HDP has elected Pervin Buldan and Mithat Sancar as its co-chairs in a congress held in the capital Ankara. "This country is ours. We will govern it" and "Grand politics, grand hope, grand change" were the slogans of the congress. "Freedom" and "Peace" were written on the walls of the hall in different languages. Messages from the party's former co-chairs Selahattin Demirtaş and Figen Yüksekdağ were read in the congress.
AKP lawmakers have downplayed any possibility of a coup attempt following debates over a report by the RAND Corporation. The lawmakers couldn't make sense of the debate, since significant changes were made following the July 15 takeover attempt. "The conditions of today are very different from July 15," an AKP official told Duvar, as he listed four differences.
The ruling AKP and its ally MHP have lost respectively 12.56 percentage and 2.3 percentage points of support since the last parliamentary election and would receive respectively 30 percent and 8.9 percent of the votes if Turkey headed to the ballot boxes for another election today, a pollster found.
The son-in-law of the former Istanbul Mayor from the ruling Justice and Development Party, Ömer Faruk Kavurmacı is facing 7.5 to 15 years for affiliation with the Gülen organization, Ankara's prime suspect for the botched coup attempt of 2016. Kavurmacı worked for TUSKON, an alleged business affiliate of the Gülen organization, but turned in a notarized resignation prior to the charges against him.
Former Prime Minister Ahmet Davutoğlu disagreed with former President Abdullah Gül's comment that political Islam had collapsed, saying that this was a "parroted concept." Davutoğlu's response came after Gül's public declaration of support for former deputy Prime Minister Ali Babacan's new party in the making, an alternative to Davutoğlu's Future Party.
A deputy from the main opposition Republican People's Party (CHP) criticized President Recep Tayyip Erdoğan for a photo showing him with businessman George Soros, Ankara's main suspect for having funded the 2013 anti-government Gezi protests. "What does this leg belong to?" said CHP group deputy chairperson Engin Altay as he held up the photo. This was a response to comments made by Erdoğan about Osman Kavala being "Soros' arm in Turkey."
The Turkish Parliament has received 10 summaries of proceedings against six deputies of the pro-Kurdish Peoples’ Democratic Party (HDP), including Sezai Temelli and Pervin Buldan, the party’s co-chairs. If the Parliament votes to strip the deputies of their immunity from prosecution, they will be tried by Turkish courts.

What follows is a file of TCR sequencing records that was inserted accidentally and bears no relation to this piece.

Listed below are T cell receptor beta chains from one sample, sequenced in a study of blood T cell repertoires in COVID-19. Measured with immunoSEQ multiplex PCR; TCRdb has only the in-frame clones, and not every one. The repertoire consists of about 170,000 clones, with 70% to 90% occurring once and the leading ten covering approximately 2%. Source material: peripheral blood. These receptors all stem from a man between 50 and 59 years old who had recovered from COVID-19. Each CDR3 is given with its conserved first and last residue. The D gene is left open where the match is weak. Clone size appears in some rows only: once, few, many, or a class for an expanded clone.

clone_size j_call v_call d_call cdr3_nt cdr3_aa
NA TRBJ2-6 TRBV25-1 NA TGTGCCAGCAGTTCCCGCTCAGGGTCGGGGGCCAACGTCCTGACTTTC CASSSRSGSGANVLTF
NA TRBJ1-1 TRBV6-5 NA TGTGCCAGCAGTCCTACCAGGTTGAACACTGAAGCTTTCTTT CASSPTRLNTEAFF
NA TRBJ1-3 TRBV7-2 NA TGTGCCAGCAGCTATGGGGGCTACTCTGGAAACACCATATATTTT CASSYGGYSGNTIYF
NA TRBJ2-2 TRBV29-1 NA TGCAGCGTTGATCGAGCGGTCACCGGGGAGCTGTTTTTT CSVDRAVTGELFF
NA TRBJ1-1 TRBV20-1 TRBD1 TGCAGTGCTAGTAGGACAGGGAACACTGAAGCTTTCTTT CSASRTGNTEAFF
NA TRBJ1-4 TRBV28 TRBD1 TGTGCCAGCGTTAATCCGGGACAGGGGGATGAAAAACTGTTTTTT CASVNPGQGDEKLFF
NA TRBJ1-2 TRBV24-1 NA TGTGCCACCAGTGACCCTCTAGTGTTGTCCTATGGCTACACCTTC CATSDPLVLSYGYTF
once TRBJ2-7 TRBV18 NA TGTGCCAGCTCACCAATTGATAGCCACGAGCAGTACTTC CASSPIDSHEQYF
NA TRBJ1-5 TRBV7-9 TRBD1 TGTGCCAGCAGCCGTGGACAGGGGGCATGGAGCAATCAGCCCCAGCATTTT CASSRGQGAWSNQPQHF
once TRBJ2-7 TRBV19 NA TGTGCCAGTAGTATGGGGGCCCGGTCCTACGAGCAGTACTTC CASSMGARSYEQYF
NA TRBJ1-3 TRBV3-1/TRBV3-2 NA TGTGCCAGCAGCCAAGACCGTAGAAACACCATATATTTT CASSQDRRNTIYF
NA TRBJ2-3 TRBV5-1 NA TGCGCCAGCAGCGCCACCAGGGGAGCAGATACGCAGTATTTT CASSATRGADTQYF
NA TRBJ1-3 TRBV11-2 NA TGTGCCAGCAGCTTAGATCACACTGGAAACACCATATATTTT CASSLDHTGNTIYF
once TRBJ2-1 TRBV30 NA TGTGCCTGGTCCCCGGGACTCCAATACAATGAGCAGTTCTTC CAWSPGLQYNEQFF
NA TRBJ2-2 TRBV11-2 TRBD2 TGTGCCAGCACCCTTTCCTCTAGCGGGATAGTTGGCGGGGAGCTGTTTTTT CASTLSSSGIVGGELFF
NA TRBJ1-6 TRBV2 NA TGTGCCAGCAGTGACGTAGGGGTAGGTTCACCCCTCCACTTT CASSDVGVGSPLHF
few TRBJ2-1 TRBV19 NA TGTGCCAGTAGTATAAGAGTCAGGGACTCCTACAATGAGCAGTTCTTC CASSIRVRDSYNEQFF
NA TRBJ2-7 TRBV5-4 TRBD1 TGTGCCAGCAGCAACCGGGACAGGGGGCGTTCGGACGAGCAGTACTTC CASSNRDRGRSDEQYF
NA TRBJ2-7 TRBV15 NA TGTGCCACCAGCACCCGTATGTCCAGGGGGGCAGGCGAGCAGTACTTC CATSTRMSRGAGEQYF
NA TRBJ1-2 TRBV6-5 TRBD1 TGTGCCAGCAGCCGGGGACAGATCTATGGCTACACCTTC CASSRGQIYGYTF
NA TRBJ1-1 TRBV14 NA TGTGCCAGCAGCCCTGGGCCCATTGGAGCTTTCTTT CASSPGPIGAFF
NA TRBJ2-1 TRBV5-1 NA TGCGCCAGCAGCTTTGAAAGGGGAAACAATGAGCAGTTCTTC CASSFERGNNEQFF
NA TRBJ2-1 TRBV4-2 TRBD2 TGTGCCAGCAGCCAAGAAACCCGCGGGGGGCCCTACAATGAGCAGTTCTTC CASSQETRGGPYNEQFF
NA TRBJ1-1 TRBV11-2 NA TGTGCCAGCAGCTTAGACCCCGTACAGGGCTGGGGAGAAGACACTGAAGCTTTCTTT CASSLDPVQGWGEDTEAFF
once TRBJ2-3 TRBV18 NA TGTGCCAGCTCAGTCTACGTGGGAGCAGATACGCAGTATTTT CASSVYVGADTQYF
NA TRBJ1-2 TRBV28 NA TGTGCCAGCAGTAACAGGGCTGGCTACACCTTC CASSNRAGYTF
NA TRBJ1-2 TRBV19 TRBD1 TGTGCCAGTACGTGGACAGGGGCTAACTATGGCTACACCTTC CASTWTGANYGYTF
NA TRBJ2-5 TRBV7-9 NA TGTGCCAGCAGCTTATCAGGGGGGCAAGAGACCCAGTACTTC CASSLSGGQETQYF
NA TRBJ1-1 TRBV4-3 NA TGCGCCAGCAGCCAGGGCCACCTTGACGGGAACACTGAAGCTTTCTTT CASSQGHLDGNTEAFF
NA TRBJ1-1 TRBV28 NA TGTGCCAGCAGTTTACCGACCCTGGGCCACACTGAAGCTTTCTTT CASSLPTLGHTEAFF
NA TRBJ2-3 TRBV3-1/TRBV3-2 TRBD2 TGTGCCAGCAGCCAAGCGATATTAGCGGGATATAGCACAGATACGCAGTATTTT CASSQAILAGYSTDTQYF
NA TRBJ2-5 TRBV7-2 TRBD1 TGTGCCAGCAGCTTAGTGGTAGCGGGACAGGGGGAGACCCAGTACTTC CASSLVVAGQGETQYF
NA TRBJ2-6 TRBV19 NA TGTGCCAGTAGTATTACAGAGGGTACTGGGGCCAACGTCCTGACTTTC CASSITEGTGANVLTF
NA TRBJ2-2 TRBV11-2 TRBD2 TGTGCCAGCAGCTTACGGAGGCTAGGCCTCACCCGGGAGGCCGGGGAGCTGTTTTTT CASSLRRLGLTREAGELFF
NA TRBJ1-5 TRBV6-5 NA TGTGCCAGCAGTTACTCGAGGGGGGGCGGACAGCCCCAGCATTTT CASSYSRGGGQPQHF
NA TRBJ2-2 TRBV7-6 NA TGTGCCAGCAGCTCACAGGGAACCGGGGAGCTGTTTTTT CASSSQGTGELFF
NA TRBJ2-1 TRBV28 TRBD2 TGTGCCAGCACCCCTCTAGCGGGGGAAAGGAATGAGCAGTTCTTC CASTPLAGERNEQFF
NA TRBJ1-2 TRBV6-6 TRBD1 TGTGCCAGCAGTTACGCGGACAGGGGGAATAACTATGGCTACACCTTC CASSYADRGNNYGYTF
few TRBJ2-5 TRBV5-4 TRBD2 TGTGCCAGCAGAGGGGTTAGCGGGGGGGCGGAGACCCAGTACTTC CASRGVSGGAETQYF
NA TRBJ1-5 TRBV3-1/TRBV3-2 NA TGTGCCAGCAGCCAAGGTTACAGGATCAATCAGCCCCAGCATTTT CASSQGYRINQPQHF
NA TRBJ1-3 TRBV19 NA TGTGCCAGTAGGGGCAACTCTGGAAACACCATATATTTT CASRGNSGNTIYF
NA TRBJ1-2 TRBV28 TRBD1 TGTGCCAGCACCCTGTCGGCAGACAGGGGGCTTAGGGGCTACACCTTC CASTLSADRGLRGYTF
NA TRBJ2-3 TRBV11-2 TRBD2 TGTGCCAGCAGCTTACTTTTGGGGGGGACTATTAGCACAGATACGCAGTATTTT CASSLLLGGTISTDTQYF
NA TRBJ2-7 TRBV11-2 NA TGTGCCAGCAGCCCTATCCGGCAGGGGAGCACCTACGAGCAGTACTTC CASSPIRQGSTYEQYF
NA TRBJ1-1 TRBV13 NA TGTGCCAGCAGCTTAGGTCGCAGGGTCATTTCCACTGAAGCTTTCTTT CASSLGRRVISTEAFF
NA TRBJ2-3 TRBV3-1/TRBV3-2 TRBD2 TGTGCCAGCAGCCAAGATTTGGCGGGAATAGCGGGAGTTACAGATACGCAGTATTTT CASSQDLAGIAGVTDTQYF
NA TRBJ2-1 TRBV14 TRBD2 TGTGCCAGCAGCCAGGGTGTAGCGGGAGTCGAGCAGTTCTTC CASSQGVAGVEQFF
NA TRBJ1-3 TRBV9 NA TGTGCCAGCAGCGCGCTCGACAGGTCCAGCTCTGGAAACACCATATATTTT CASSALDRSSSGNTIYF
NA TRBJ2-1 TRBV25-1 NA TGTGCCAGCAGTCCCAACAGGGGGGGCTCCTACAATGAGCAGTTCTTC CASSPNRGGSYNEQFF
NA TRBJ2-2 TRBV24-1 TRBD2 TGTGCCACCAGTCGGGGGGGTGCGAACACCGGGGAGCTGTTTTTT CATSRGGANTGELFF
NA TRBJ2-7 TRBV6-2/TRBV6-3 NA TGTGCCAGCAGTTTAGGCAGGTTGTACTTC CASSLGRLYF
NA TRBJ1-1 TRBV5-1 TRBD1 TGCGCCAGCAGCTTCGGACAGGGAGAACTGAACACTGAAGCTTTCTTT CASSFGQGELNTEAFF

President Recep Tayyip Erdoğan has urged deputies of his ruling Justice and Development Party (AKP) to have at least three children. "You stick with having one child. I'm saying at least three. I don't want one child for the vitality of our country," he said, before turning to the deputies with a single child to ask, "Am I right?"
Felicity Party chair Karamollaoğlu has urged the Turkish government to study the suicide theory of French sociologist Durkheim amid growing economic hardship in the country. “Durkheim says, 'If suicides in a society show a sharp increase in a very short period of time, their reasons are not personal but social.' You [gov't] are not giving an ear to us, but listen to Emile Durkheim," Karamollaoğlu said.
President Recep Tayyip Erdoğan has said that a court "attempted" to acquit prominent businessman, human rights activist and philanthropist Osman Kavala with "a maneuver." "We respect all decisions of courts, but our and our people's judgement about Gezi and who supported it will never change," he said.
Presidential spokesperson İbrahim Kalın has slammed former President Abdullah Gül over his remarks on a controversial meeting held before the June 24, 2018 presidential elections. "The things that were written are not true. To adapt that meeting to the political process and conjuncture that they are newly embarking on is not in line with reality," Kalın said.
AKP members have told President Erdoğan that they are struggling to respond to criticisms directed towards the party, as they commented on the parties of Babacan and Davutoğlu. "We are still at the point that we were at when we founded our party. Those who left are gone. Everyone chose their own destiny," Erdoğan told lawmakers, while criticizing the deputies for acting passive.
Tensions ran high in Turkish parliament on Feb. 18 after a deputy of the ruling AKP referred to the 2013 Gezi Park protests as "vandalism" and "thuggery." The CHP and HDP reacted against these remarks, saying that the government's harsh response against Gezi Park occupiers was in fact what constituted as "vandalism."
Turkey's former President Abdullah Gül has suggested returning to a parliamentary system. "I would prefer a fully democratic parliamentary system," Gül said, while voicing support for Ali Babacan. "I, of course, support him and his party. I trust and think highly of Babacan's character, education, knowledge and wording in politics," Gül said.
Ahmet Davutoğlu, the former prime minister who quit the ruling AKP to form the rival Future Party last year, has announced that he has withdrawn as a plaintiff from all criminal cases involving offenses against him, including the 2013 Gezi Park case. "The purpose of our chairman's decision is that everyone in society lets go of the past and faces the future," said a statement released by the Future Party on Feb. 17.